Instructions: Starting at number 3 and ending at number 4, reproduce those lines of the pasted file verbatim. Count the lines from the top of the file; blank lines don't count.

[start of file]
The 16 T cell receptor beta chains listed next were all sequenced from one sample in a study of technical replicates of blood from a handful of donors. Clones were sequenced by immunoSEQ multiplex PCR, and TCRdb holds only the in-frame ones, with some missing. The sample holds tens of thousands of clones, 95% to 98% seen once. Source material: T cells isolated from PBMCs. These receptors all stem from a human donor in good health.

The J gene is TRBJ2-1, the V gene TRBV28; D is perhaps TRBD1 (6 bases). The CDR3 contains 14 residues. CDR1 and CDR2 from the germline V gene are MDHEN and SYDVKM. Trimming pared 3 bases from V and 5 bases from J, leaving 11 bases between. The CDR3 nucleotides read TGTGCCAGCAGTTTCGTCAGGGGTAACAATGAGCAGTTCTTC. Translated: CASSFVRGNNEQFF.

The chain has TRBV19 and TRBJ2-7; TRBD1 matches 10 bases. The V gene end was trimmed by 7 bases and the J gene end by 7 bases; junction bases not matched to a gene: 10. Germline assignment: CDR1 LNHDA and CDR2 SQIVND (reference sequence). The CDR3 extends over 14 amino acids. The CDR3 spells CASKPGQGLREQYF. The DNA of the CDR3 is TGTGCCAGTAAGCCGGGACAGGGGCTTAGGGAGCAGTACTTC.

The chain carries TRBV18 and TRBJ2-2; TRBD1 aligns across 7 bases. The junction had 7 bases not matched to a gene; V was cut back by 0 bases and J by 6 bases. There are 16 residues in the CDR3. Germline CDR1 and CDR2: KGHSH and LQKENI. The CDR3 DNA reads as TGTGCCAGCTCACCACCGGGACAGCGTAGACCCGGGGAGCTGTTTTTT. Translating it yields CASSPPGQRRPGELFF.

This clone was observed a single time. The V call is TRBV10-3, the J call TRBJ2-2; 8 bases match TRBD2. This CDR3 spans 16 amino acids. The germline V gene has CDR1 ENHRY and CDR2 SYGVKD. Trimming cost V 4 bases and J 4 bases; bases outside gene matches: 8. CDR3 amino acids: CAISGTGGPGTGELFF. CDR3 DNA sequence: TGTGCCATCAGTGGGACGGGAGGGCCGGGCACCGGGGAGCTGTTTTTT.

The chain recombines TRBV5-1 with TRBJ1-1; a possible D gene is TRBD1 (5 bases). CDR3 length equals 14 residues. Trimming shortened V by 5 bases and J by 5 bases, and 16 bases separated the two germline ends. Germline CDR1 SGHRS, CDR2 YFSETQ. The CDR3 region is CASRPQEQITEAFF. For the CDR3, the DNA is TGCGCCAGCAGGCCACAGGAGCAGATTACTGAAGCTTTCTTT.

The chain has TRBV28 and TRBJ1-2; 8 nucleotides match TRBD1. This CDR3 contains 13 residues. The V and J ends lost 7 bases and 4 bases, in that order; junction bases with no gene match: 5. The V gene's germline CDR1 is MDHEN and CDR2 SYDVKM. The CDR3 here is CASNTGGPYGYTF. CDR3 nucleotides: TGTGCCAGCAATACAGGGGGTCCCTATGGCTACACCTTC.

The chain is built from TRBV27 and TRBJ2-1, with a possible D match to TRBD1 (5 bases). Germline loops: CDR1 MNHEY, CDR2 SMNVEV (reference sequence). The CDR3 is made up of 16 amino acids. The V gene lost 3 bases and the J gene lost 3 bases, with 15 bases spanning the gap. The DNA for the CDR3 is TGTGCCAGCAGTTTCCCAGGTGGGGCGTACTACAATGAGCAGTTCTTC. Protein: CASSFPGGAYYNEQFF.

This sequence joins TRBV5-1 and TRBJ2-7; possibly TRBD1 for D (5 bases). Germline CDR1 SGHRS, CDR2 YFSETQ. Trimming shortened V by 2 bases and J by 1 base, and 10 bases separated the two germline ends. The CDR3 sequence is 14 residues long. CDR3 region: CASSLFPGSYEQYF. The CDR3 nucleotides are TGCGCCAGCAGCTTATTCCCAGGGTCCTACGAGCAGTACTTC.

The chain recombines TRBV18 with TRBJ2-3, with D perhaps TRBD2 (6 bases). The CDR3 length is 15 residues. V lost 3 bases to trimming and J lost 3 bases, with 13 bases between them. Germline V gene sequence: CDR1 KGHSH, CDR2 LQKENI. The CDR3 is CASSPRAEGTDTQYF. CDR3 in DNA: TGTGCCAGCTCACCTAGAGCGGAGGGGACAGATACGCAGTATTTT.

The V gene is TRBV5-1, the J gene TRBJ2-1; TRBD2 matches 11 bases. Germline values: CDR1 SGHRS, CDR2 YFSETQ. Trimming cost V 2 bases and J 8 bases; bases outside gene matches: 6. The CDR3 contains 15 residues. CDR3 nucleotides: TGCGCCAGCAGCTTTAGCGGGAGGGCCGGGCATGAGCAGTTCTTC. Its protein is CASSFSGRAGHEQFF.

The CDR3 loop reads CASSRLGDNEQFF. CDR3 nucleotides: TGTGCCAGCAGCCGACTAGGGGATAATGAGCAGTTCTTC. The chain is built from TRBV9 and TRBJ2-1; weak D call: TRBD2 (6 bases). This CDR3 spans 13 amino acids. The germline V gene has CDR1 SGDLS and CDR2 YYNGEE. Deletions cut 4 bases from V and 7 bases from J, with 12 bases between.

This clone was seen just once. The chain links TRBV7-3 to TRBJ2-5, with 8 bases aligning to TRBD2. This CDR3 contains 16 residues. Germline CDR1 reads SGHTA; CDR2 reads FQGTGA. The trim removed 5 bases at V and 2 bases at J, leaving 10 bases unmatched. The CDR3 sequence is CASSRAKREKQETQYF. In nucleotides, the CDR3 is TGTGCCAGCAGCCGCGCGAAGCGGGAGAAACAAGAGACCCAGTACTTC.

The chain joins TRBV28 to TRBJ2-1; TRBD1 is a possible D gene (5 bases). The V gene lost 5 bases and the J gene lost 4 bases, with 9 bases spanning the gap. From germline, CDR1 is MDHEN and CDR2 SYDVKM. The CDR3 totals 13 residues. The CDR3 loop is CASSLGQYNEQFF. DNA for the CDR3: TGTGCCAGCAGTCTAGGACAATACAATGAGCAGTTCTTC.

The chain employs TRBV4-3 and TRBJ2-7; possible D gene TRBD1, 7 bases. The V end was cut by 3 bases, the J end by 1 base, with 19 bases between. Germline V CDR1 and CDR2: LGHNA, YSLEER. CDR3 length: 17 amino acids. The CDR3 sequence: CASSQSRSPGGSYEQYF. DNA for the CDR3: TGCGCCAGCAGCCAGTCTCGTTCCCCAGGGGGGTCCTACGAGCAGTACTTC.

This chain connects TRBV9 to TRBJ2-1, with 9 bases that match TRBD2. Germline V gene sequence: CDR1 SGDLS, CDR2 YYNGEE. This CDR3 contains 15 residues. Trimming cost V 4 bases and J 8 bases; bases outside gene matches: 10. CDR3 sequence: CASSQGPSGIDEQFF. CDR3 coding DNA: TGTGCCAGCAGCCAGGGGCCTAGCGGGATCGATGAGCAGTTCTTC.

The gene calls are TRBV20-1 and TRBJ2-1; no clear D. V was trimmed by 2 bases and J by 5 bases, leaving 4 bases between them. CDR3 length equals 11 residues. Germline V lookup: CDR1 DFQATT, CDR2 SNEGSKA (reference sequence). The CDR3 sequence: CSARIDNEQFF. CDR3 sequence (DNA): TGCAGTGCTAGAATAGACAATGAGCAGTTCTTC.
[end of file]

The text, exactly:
The chain has TRBV19 and TRBJ2-7; TRBD1 matches 10 bases. The V gene end was trimmed by 7 bases and the J gene end by 7 bases; junction bases not matched to a gene: 10. Germline assignment: CDR1 LNHDA and CDR2 SQIVND (reference sequence). The CDR3 extends over 14 amino acids. The CDR3 spells CASKPGQGLREQYF. The DNA of the CDR3 is TGTGCCAGTAAGCCGGGACAGGGGCTTAGGGAGCAGTACTTC.

The chain carries TRBV18 and TRBJ2-2; TRBD1 aligns across 7 bases. The junction had 7 bases not matched to a gene; V was cut back by 0 bases and J by 6 bases. There are 16 residues in the CDR3. Germline CDR1 and CDR2: KGHSH and LQKENI. The CDR3 DNA reads as TGTGCCAGCTCACCACCGGGACAGCGTAGACCCGGGGAGCTGTTTTTT. Translating it yields CASSPPGQRRPGELFF.